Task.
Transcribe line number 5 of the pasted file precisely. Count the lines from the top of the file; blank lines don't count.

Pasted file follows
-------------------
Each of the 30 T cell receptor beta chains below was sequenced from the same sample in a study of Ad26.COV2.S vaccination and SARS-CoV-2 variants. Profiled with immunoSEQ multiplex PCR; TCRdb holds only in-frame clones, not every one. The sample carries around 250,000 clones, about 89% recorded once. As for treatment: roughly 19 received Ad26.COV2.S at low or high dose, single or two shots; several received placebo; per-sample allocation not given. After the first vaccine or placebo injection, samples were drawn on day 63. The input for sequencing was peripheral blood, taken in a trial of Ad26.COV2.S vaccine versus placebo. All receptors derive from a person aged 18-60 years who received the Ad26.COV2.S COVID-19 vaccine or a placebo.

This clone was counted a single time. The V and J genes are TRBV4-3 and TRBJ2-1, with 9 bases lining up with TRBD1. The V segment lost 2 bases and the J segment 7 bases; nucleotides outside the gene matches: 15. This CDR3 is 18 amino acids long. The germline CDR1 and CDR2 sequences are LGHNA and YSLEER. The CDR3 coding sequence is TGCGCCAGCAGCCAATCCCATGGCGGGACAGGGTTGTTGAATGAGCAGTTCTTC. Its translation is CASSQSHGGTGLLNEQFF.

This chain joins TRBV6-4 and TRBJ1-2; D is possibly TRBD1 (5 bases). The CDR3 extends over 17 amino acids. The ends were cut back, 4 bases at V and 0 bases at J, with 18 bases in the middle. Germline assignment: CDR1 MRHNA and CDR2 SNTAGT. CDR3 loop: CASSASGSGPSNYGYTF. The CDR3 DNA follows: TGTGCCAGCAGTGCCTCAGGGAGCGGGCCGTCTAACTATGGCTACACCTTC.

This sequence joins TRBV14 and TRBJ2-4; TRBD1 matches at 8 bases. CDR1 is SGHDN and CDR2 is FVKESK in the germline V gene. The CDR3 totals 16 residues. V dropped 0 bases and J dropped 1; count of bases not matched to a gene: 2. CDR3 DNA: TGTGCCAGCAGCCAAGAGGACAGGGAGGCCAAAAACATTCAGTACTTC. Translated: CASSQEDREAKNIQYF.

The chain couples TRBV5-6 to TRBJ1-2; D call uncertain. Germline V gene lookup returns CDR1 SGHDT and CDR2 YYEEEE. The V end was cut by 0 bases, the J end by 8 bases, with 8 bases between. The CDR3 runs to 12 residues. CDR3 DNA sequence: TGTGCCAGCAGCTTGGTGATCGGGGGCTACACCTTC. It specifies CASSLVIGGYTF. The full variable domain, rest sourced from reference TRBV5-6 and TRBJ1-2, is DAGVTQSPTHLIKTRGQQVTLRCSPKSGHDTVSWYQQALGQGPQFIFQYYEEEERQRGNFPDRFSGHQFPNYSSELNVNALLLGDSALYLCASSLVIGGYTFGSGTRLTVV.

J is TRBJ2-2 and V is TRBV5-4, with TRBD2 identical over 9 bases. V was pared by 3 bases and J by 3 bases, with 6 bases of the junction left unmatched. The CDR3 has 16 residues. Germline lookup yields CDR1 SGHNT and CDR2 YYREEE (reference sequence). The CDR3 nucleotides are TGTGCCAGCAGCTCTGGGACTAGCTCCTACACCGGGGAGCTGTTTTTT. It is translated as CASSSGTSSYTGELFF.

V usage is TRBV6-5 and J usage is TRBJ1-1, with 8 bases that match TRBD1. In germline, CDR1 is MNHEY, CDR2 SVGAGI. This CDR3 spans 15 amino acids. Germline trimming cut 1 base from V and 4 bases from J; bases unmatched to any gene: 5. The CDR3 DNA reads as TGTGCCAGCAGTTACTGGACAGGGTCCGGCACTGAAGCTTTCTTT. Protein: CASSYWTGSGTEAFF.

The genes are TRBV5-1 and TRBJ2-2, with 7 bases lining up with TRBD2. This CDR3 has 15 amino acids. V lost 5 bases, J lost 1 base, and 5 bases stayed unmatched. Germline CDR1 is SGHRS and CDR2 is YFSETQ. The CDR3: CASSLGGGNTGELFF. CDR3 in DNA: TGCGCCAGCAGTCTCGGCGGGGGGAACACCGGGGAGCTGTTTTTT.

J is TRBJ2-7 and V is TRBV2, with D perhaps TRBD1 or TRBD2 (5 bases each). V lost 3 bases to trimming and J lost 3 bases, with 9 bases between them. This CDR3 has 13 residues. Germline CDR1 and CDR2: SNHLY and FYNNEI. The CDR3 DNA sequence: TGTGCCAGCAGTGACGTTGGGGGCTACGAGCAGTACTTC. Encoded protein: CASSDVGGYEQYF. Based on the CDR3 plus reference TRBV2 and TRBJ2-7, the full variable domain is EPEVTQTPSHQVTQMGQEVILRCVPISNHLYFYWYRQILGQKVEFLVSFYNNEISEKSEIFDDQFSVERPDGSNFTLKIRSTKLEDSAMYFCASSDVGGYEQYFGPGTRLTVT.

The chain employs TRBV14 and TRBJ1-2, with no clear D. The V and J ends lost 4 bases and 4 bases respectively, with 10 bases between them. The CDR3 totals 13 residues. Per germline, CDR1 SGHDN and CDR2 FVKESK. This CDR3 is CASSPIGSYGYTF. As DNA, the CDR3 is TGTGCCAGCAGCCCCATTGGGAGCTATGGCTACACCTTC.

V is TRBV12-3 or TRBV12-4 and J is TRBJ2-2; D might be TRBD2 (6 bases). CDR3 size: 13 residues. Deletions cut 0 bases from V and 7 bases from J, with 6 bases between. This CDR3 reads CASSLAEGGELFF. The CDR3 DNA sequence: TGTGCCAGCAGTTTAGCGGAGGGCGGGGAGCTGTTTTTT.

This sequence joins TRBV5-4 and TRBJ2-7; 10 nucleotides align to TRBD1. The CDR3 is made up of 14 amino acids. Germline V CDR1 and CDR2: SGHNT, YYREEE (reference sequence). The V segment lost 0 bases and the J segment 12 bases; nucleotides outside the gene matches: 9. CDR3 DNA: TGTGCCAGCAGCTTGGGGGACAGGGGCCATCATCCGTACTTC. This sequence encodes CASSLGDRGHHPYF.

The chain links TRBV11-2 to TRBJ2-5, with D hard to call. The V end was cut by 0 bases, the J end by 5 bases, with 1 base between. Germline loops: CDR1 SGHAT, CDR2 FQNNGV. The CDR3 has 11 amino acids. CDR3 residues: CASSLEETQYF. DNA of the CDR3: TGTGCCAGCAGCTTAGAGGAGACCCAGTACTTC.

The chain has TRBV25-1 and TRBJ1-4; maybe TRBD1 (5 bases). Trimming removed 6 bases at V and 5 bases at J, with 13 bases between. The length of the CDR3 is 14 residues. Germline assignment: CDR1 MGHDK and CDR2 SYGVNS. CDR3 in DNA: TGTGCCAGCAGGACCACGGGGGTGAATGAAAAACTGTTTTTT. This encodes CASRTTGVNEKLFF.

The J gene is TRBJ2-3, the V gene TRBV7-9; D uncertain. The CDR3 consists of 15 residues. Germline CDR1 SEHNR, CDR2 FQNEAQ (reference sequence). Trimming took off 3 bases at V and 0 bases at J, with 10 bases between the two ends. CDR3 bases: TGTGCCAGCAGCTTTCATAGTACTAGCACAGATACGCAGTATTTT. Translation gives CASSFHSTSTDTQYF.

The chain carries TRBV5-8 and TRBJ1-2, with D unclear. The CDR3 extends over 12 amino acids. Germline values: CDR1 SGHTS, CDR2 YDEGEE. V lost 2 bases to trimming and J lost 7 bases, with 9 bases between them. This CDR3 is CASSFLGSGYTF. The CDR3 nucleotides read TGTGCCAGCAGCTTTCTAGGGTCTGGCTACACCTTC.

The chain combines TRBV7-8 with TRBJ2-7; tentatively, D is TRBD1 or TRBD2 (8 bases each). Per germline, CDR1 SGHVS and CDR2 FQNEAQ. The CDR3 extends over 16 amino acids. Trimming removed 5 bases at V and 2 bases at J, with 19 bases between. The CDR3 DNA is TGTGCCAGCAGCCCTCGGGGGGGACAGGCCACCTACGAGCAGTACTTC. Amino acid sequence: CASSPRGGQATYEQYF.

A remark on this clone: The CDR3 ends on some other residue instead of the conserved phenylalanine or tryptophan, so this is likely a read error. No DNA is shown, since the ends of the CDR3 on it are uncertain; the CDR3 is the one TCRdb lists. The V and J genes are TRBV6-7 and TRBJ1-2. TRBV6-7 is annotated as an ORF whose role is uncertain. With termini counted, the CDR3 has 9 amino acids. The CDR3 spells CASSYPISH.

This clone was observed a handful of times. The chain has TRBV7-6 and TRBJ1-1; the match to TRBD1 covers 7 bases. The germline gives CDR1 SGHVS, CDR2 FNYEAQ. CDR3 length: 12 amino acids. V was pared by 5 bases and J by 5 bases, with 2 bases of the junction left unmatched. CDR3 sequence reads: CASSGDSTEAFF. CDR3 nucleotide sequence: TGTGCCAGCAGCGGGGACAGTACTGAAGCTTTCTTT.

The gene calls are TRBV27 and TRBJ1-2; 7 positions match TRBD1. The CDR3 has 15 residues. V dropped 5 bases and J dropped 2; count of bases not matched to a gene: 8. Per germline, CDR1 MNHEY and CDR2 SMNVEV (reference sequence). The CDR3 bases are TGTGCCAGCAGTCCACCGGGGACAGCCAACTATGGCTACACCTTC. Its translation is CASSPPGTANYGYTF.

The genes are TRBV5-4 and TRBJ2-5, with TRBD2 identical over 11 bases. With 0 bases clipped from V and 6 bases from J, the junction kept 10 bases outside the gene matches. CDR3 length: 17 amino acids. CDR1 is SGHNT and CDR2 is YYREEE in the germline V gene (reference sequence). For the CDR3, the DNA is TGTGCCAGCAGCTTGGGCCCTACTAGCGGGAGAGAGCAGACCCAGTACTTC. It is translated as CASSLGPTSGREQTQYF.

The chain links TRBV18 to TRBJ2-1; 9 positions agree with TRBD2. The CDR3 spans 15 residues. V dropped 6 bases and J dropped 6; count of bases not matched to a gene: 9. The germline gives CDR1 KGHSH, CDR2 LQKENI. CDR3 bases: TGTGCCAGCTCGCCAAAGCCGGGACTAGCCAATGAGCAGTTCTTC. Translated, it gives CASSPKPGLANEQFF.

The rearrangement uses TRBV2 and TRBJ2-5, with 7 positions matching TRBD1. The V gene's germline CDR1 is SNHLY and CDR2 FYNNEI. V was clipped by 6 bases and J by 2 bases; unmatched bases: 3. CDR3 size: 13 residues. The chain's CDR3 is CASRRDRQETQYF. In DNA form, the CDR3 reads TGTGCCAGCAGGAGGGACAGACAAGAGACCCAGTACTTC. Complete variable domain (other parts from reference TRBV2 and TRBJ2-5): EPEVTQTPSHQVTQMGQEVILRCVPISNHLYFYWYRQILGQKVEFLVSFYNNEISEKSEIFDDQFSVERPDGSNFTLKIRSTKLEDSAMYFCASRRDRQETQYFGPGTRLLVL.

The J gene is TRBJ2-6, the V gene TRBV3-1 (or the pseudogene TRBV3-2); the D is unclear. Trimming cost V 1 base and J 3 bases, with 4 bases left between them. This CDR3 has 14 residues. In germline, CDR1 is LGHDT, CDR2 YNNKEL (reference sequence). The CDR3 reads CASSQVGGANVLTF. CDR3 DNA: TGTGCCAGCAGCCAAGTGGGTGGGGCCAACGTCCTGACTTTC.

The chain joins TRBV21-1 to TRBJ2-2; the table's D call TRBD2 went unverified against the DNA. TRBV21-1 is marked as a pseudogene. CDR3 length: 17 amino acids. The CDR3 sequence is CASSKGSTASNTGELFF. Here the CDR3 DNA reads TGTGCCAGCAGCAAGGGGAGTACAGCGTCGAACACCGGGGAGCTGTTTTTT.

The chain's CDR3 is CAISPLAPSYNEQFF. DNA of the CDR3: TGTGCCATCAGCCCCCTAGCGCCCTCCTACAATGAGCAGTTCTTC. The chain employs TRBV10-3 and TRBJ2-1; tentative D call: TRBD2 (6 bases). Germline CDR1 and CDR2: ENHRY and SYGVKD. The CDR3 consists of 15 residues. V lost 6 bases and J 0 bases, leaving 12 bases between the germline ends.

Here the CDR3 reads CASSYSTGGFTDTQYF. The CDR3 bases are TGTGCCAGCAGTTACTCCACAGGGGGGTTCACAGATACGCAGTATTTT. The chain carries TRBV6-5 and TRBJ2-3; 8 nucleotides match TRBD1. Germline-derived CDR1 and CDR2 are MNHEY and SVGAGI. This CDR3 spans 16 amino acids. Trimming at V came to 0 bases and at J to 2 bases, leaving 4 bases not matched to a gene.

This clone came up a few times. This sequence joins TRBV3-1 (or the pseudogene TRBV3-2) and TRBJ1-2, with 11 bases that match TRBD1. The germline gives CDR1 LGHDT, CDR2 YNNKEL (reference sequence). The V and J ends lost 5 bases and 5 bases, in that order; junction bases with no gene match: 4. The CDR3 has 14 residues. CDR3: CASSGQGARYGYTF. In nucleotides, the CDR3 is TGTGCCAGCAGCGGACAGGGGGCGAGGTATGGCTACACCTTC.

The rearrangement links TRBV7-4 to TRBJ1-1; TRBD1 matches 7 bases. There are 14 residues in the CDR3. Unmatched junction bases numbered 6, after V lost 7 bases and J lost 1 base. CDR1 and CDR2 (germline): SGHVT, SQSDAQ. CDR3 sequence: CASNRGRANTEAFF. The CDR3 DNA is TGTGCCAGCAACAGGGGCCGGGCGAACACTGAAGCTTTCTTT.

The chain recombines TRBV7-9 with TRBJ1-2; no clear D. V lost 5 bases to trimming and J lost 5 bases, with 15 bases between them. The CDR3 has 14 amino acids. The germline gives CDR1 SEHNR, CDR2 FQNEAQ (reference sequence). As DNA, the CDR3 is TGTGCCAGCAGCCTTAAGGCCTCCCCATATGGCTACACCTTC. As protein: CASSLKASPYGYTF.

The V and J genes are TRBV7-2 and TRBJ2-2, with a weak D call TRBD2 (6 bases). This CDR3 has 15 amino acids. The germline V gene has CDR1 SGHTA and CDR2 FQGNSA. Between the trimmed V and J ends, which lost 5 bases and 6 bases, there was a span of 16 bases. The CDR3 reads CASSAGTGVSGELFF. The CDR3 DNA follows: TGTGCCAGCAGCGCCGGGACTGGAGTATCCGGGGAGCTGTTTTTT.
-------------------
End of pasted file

The chain couples TRBV5-6 to TRBJ1-2; D call uncertain. Germline V gene lookup returns CDR1 SGHDT and CDR2 YYEEEE. The V end was cut by 0 bases, the J end by 8 bases, with 8 bases between. The CDR3 runs to 12 residues. CDR3 DNA sequence: TGTGCCAGCAGCTTGGTGATCGGGGGCTACACCTTC. It specifies CASSLVIGGYTF. The full variable domain, rest sourced from reference TRBV5-6 and TRBJ1-2, is DAGVTQSPTHLIKTRGQQVTLRCSPKSGHDTVSWYQQALGQGPQFIFQYYEEEERQRGNFPDRFSGHQFPNYSSELNVNALLLGDSALYLCASSLVIGGYTFGSGTRLTVV.